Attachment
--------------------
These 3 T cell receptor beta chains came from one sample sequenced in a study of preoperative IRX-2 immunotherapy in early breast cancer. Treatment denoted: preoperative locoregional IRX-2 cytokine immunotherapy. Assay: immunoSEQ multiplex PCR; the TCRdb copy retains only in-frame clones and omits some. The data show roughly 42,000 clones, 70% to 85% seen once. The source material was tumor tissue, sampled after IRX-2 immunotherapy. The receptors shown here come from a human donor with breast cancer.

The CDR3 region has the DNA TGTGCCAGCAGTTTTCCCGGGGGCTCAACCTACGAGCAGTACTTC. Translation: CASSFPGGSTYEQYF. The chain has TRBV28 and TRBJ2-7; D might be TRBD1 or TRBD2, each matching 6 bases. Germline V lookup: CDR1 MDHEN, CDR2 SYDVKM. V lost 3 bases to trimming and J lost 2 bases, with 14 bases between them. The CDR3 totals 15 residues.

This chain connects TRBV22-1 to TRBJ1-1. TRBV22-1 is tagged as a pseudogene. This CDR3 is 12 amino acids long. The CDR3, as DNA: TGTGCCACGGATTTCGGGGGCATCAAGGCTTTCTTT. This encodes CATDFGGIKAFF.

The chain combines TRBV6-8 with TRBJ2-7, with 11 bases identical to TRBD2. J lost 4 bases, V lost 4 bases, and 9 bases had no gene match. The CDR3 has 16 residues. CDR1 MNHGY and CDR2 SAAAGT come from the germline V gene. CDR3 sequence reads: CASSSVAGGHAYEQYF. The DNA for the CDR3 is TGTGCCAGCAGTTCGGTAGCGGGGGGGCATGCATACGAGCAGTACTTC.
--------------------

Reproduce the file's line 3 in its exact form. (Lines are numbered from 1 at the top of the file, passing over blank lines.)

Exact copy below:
This chain connects TRBV22-1 to TRBJ1-1. TRBV22-1 is tagged as a pseudogene. This CDR3 is 12 amino acids long. The CDR3, as DNA: TGTGCCACGGATTTCGGGGGCATCAAGGCTTTCTTT. This encodes CATDFGGIKAFF.